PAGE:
The Family-Friendly Employment Agenda

June 01, 1994

As part of its commitment to its Families and Work key theme, the International Year of the Family gathered together a team of experts to develop a 36-point Family-Friendly Employment Agenda. It is a practical, step-by-step guide which shows how organisations can attract and retain a skilled and committed workforce by developing key existing policies, as well as developing new initiatives.

It is designed to reduce staff turnover and boost profits while enabling employees to build a more effective balance between their employment and family commitments.

All organisations are at a different stage of development – some tackle culture first, others develop policies or implement new working practices. Whatever the starting point, the Family Friendly Employment Agenda signposts the way forward, highlighting the main areas of action that will improve organisational effectiveness and support the needs of valuable employees. The Agenda is relevant to all organisations, large and small, whether in the public, private or voluntary sectors. Employees or managers can take the initiative, but it need joint effort to make family friendly employment practices work.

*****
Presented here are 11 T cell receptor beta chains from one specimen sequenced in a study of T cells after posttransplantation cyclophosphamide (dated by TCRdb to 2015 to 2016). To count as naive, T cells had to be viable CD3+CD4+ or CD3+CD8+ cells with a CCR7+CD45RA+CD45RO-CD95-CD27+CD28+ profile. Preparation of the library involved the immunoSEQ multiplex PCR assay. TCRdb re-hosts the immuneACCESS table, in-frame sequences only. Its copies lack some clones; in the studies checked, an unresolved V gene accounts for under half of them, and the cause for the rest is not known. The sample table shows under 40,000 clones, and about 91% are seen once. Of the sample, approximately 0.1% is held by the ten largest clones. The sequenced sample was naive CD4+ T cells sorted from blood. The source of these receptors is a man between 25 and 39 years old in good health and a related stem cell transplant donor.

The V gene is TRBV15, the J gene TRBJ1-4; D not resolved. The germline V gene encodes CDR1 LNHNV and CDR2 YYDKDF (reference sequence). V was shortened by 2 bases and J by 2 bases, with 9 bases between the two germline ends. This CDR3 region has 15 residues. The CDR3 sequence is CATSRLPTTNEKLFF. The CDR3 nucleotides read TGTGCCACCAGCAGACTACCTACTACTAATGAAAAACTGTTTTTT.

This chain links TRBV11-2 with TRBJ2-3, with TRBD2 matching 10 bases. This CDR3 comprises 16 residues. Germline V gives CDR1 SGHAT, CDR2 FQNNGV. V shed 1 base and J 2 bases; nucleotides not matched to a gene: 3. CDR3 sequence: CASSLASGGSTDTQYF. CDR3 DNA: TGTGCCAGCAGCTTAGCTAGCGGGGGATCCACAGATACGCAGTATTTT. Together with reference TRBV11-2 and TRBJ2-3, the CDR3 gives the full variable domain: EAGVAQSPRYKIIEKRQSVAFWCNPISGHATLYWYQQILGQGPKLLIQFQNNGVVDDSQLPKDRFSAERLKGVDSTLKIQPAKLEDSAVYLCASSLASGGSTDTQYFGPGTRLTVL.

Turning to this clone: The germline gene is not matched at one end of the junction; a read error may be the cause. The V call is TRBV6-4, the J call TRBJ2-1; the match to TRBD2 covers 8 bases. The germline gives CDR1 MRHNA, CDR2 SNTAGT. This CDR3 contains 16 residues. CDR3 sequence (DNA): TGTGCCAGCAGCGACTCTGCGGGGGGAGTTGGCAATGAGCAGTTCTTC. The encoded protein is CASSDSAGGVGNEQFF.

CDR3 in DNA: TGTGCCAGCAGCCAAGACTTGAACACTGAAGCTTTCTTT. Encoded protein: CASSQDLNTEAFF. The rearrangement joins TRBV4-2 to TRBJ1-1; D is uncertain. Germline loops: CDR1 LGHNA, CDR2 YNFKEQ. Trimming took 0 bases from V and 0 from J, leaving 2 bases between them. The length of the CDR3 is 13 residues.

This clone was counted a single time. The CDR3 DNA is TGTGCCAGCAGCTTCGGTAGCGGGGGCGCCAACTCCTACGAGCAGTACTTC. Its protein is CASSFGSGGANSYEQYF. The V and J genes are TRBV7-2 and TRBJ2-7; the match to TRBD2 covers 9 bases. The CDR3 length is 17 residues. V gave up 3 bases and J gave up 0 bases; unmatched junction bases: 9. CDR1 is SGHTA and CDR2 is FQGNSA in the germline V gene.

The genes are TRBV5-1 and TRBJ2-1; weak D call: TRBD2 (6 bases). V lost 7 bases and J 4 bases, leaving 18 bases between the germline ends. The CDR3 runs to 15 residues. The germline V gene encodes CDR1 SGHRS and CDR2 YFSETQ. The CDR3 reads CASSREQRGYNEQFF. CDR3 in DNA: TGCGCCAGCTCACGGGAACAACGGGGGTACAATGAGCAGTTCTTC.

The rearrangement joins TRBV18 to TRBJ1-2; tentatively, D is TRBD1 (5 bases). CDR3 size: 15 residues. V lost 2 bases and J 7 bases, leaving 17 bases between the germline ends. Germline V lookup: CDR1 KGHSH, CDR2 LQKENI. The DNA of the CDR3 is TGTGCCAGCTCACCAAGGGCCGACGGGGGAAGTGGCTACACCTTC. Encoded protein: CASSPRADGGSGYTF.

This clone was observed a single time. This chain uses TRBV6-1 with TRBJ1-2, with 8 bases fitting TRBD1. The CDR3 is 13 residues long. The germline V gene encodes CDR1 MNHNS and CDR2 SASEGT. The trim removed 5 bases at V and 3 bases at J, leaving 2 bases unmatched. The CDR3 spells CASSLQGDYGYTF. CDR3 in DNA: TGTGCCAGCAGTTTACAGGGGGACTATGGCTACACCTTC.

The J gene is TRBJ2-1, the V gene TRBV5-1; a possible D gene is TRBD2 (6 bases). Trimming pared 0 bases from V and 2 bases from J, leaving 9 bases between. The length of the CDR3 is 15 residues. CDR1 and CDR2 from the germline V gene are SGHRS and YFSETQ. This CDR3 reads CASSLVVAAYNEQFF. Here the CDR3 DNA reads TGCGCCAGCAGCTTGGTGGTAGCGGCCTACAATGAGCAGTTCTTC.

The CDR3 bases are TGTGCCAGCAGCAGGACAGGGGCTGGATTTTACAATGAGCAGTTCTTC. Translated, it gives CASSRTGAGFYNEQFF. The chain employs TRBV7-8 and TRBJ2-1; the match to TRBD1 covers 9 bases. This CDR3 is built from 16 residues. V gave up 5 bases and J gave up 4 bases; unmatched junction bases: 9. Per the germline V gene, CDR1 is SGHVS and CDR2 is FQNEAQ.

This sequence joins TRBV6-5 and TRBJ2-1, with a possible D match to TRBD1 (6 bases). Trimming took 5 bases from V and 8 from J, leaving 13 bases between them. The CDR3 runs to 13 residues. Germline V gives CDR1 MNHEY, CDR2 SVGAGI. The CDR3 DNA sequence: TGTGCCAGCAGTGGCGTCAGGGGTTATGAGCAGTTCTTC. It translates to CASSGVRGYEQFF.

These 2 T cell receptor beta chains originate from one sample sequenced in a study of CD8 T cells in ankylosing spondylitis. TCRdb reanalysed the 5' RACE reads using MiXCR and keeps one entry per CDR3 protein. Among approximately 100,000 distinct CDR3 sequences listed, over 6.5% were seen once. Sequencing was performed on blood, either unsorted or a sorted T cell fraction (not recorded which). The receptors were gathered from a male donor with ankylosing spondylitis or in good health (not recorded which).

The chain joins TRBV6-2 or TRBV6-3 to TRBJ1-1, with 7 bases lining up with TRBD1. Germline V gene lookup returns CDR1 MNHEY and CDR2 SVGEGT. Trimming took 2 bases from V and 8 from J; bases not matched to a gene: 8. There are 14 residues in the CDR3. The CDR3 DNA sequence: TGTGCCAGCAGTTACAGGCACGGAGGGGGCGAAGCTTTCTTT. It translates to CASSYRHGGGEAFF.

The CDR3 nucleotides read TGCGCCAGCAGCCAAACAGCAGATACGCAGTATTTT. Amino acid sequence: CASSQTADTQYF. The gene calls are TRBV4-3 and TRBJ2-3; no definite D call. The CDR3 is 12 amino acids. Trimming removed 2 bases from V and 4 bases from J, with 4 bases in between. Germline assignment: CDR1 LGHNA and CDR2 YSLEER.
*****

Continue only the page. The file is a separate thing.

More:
Implementation and Practices

1 recruitment and retention: develop and monitor all relevant procedures.

regularly review procedures such as selection criteria to ensure that the do not present barriers to those wanting to balance home and work responsibilities;

make it clear in your adverts that you offer flexible employment opportunities;

monitor the take-up of family friendly options.

2 Working arrangements: develop working patterns and practices which encourage family friendly employment.

offer flexible working practices;

allow reasonable access to telephones so that family members can contact each other where necessary.

3 Pay and benefits: offer flexible reward packages to meet individuals’ needs.

ensure that there is pro-rata entitlement to pay, pensions, etc

consider offering a “cafeteria” benefits system to enable employees to select the most appropriate mixture of benefits;

reward quality of output rather than hours worked.

4 Training, development and support: resource training and support relevant to family friendly employment throughout your organisation.

provide appropriate training and support for managers responsible for implementing family friendly policies, and for employees moving towards family friendly working arrangements;

check that practical arrangements for training are family friendly;

ensure that all employees, including those on flexible working arrangements, have development plans.

5 Information and consultation: consult widely on family friendly issues and provide clear, accessible information and advice.

use a family friendly committee to monitor progress and problems;

include regular family friendly news in the house magazine or newsletter, and set up lunchtime speaker meetings to address family friendly issues;

compile a library or database of helpful information including local childcare/elder facilities and useful addresses

Strategy, Policies and Publicity;

6 Policies: ensure that all organisational policies support and reflect family friendly practices.